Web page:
[QODLink]
Americas

Do antibacterial soaps hide dirty secrets?

Officials have been getting in a lather about health risks of chemical ingredients in more than 2,000 products.

Last updated: 17 Dec 2013 03:03
Email Article
Print Article
Share article
Send Feedback

Makers of antibacterial hand soaps and body washes are being urged to come clean and demonstrate that their products are both safe and more effective than soap and water.

The products have been at the centre of a four-decade investigation by US regulators, who said on Monday that they may do more harm than good.

"Although consumers generally view these products as effective tools to help prevent the spread of germs, there is currently no evidence that they are any more effective at preventing illness than washing with plain soap and water," the US Food and Drug Administration said in a statement.

Long-term exposure to antibacterial chemicals, such as triclosan in liquid soaps and triclocarban in bar soaps, could have hormonal affects and allow bacteria to mutate into harder-to-control strains, according to research cited by the FDA.

More than 2,000 soap products in the United States contain antimicrobial chemicals, and 93 percent of those in liquid form contain triclosan, the FDA said.

Cleaning up the industry

Triclosan may be associated with the development of allergies in children, said Dr Leonardo Trasande, associate professor of paediatrics at New York University.

Dr Leonardo Trasande says chemicals found in antibacterial products may disrupt thyroid hormones.

"The World Health Organisation in 2012 announced a report which documented great concern about the public health consequences of these chemicals," he told Al Jazeera.

"I think families can go ahead and take care to eliminate triclosan from their homes. Soap and water work perfectly well."

The proposed rule would not affect hand sanitisers, wipes or antimicrobial products used in healthcare settings, the FDA said.

Industry trade lobbyists washed their hands of the FDA's research findings.

"A review of two dozen relevant published studies analysing the effectiveness of antibacterial soaps showed that hand washing with these products produces statistically greater reductions in bacteria on the skin than when using non-antibacterial soap," said the American Cleaning Institute.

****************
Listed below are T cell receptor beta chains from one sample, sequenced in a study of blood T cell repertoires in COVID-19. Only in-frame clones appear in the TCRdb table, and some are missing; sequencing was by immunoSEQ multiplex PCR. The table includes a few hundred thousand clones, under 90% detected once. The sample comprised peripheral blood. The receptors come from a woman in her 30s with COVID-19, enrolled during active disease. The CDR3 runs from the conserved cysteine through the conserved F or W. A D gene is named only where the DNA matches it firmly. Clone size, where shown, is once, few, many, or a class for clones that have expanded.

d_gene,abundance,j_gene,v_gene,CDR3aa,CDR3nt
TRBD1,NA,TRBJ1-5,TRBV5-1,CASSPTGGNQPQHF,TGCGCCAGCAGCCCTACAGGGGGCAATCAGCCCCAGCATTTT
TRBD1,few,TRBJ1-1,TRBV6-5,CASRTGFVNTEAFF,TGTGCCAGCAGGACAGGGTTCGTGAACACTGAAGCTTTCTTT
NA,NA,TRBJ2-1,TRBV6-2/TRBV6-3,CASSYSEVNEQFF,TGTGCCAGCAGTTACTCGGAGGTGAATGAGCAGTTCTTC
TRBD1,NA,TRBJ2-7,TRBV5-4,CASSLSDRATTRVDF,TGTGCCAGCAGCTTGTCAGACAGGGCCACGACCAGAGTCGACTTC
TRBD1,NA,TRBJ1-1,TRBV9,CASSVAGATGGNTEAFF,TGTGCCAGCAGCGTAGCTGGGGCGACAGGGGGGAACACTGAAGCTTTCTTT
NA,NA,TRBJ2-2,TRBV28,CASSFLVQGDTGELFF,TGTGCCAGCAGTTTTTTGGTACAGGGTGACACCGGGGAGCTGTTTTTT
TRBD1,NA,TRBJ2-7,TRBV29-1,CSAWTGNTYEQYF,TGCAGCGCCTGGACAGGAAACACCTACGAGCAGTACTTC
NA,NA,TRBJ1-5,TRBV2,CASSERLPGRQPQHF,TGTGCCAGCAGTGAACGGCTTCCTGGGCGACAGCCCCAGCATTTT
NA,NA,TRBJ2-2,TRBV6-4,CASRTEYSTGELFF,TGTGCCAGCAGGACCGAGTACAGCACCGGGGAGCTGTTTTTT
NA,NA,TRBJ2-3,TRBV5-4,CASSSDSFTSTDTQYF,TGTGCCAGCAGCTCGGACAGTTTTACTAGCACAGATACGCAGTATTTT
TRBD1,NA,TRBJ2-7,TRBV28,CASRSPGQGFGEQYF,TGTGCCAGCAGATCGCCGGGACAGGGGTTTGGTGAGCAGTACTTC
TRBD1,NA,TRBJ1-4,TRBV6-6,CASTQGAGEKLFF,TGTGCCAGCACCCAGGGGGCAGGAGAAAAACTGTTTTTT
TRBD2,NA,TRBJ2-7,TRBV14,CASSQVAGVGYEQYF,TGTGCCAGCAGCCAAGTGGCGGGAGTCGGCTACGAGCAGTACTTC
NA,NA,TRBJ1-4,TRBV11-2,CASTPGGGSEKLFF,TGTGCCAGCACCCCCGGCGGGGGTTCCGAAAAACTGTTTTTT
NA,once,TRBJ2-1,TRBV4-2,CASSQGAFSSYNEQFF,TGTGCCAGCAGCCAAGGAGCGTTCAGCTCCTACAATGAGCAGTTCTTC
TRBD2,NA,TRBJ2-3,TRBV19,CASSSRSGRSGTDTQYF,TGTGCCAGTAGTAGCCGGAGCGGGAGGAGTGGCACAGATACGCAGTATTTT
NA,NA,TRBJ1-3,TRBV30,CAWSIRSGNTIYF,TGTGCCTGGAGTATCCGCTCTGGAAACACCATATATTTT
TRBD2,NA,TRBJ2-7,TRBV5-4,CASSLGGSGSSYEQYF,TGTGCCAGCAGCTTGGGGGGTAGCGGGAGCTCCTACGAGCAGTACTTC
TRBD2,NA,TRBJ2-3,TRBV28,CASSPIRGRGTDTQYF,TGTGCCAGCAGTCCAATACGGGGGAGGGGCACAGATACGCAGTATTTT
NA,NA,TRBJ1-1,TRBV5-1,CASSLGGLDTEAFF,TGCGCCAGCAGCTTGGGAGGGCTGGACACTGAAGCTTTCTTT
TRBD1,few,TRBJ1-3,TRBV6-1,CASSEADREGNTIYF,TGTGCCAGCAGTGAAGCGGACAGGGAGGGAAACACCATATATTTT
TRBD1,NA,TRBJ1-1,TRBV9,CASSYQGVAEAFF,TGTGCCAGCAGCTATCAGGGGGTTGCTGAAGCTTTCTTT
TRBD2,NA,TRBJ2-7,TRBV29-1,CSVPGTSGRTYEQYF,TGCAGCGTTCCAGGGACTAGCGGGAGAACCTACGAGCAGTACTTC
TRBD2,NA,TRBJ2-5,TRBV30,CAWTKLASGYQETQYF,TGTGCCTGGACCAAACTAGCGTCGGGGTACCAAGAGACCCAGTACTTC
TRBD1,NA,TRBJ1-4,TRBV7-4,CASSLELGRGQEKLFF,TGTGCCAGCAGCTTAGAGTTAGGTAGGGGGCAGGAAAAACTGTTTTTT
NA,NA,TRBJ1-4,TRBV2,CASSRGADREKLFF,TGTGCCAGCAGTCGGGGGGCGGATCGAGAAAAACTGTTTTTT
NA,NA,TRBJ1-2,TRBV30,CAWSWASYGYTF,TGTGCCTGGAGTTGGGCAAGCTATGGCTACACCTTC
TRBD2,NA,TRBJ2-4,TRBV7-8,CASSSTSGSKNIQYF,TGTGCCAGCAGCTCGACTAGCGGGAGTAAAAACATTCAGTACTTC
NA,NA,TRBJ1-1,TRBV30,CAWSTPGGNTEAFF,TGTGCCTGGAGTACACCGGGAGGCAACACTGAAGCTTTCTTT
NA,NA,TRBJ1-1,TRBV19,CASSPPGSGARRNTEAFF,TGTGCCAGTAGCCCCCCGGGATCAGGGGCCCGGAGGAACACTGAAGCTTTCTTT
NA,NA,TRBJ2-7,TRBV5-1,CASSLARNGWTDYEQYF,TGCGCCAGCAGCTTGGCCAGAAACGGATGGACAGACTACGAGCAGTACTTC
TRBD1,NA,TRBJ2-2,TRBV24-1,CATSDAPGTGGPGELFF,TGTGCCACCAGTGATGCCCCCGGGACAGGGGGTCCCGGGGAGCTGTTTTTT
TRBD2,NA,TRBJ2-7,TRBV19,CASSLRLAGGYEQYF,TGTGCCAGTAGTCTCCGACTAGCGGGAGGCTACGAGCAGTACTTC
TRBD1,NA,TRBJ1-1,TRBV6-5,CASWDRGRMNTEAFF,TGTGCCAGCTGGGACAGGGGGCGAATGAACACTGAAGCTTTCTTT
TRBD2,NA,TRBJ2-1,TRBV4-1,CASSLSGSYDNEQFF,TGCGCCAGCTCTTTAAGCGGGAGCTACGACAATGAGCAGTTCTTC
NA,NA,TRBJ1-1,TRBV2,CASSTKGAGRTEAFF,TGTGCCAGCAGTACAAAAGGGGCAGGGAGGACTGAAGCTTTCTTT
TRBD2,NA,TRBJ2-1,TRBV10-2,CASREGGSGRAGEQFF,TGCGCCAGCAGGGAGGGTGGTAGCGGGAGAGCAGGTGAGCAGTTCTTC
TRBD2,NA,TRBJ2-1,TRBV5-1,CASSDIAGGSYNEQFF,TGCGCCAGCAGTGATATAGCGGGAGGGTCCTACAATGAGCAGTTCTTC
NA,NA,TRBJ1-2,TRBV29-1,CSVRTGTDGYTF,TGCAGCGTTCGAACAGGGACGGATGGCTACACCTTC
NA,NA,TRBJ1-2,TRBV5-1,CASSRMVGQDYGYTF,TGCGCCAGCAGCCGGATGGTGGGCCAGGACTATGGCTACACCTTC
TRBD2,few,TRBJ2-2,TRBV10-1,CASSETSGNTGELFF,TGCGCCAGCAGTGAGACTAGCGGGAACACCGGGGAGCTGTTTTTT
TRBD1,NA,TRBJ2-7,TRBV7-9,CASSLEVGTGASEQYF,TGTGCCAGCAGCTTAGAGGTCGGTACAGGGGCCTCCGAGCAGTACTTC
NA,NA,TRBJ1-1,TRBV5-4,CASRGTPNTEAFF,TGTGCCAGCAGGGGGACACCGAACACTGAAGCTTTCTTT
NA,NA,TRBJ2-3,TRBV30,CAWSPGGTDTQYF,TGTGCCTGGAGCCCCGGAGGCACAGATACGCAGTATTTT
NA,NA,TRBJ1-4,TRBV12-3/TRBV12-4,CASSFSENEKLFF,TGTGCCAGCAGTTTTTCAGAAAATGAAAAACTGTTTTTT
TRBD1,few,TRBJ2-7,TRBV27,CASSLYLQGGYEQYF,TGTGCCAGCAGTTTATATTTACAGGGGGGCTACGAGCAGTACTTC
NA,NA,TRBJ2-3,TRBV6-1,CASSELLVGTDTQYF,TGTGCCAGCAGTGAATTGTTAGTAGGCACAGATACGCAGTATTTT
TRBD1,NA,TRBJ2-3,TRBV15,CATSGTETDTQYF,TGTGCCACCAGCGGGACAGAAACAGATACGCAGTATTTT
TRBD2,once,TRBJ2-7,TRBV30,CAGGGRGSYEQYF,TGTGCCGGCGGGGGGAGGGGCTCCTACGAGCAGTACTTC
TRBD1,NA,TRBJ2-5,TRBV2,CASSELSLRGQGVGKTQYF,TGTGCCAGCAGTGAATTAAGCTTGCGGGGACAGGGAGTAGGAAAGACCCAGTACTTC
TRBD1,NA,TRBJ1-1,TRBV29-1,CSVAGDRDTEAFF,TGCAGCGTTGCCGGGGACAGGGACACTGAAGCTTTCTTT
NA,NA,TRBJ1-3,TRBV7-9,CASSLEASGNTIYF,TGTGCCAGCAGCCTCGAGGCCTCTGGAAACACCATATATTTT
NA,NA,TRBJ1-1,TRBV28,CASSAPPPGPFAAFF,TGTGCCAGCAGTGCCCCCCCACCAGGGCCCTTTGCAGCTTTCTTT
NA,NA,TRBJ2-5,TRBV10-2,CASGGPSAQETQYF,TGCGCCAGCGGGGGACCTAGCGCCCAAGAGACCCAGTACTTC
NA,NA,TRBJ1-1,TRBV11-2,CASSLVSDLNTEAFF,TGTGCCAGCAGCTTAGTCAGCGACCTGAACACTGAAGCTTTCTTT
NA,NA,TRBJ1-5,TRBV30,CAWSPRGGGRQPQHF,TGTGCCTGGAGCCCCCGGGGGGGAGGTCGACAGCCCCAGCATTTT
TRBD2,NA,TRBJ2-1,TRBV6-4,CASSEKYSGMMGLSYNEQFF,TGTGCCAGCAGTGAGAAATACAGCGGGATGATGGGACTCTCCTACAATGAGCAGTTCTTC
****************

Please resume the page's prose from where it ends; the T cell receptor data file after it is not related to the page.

The proposed FDA rule comes five days after the FDA issued new voluntary guidelines to phase out the use of antibiotics as a growth enhancer in livestock, also in an effort to stem a surge in human resistance to antibiotics.

The livestock guidelines are "part of the [same] general equation of what are the benefits of using antimicrobials and how do they stack up against any risks", said Sandra Kweder, deputy director of the Office of New Drugs at the FDA.

The proposed rule will be available for public comment for 180 days. Concurrently, companies will be given one year to submit new data and information, followed by a 60-day rebuttal comment period.

469

Source:
Al Jazeera and agencies
Email Article
Print Article
Share article
Send Feedback
Topics in this article
People
Country
City
Organisation
Featured on Al Jazeera
The author argues that in the new economy, it's people, not skills or majors, that have lost value.
Colleagues of detained Al Jazeera journalists press demands for their release, 100 days after their arrest in Egypt.
Mehdi Hasan discusses online freedoms and the potential of the web with Wikipedia founder Jimmy Wales.
A tight race seems likely as 814 million voters elect leaders in world's largest democracy next week.
Featured
A vocal minority in Ukraine's east wants to join Russia, and Kiev has so far been unable to put down the separatists.
Iran's government has shifted its take on 'brain drain' but is the change enough to reverse the flow?
Deadly attacks on anti-mining activists in the Philippines part of a global trend, according to new report.
Activists say 'Honor Diaries' documentary exploits gender-based violence to further an anti-Islamic agenda.
As Syria's civil war escalates along the Turkish border, many in Turkey are questioning the country's involvement.
join our mailing list